- Tom Dawson
- 24 January 2012
Provocative religious drama from French director Bruno Dumont
Don’t be put off the fact that it’s taken a couple of years for this provocative examination of contemporary religious martyrdom to gain a cinematic release in the United Kingdom. The film, which explores how extreme faith can inspire acts of violence, is a typically uncompromising drama from French writer-director Bruno Dumont (L’Humanité, Flanders), who defiantly continues to plough his Bressonian furrow in the fields of art-house cinema (although his trademark animalistic sex scenes are conspicuously absent here).
Named after a thirteenth century European female mystic, Hadewijch follows a 20-year-old Catholic virgin and theology student Céline (Julie Sokolowski), who is removed from a Belgian convent by her mother superior when her piety reaches excessive and worrying levels. Still devoutly in love with Christ, this daughter of a cabinet minister encounters a volatile Muslim teenager Yassine (Yassine Salim) in Paris, whose older brother Nassir (Karl Sarafidis) is a man of fundamentalist Islamic convictions. The pallid, opaque Sokolowski is a real discovery, and this mysterious, elliptical film patiently builds, via a detour to the Middle East, to its climactic act of rain-drenched salvation.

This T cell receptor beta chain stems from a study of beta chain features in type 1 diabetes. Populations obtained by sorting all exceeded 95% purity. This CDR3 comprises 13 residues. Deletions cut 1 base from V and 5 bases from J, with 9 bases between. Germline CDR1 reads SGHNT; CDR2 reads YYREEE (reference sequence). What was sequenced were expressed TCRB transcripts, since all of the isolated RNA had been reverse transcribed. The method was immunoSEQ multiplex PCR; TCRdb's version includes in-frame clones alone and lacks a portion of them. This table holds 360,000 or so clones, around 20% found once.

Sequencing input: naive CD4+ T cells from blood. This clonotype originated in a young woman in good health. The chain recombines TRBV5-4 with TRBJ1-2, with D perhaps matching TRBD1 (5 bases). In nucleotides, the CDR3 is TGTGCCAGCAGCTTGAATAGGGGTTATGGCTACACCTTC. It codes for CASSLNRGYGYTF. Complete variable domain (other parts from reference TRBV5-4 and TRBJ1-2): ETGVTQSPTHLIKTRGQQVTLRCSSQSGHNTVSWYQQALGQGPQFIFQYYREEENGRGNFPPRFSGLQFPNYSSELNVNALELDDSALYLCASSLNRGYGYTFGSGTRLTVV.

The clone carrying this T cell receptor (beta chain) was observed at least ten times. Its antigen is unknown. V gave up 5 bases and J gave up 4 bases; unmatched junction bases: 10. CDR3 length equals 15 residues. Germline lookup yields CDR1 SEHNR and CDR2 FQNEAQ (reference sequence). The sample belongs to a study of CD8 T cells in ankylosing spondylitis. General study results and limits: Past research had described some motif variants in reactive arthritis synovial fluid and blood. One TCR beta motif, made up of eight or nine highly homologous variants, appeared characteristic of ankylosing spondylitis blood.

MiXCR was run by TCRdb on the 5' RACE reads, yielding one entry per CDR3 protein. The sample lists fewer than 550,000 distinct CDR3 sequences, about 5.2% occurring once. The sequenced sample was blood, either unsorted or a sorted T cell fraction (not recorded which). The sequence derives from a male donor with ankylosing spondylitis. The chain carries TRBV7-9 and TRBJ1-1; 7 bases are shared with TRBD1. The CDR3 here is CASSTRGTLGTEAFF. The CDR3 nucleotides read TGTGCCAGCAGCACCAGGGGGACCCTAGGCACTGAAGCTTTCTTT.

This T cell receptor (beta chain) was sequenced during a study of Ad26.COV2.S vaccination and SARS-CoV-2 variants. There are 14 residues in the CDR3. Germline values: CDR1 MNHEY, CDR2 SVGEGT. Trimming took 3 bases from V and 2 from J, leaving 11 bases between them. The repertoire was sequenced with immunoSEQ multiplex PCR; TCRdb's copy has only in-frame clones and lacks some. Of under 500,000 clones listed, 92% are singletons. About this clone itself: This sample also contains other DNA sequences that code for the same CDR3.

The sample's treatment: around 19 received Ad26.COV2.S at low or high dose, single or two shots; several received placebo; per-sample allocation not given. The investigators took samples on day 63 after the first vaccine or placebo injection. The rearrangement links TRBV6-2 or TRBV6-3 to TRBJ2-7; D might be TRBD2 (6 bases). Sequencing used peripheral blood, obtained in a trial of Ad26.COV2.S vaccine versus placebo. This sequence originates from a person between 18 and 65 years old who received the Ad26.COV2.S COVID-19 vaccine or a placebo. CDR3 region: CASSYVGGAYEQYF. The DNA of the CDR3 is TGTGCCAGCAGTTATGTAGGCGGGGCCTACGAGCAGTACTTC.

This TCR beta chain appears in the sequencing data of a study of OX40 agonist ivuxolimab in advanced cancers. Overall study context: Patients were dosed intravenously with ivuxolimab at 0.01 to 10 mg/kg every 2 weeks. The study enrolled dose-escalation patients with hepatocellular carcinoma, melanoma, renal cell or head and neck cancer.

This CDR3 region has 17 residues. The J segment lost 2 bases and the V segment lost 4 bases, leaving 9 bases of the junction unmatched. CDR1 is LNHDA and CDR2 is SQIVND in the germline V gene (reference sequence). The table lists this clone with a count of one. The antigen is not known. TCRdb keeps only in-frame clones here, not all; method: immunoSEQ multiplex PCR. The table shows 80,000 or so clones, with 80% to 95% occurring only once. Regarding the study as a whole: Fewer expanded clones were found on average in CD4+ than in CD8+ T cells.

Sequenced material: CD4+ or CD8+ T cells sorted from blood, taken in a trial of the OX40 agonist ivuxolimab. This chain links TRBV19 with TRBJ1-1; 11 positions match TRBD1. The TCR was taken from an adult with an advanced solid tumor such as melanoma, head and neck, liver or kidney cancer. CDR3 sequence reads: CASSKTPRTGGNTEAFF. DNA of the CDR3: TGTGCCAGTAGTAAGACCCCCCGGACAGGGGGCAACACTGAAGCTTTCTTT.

Selected release from Fri 17 Feb.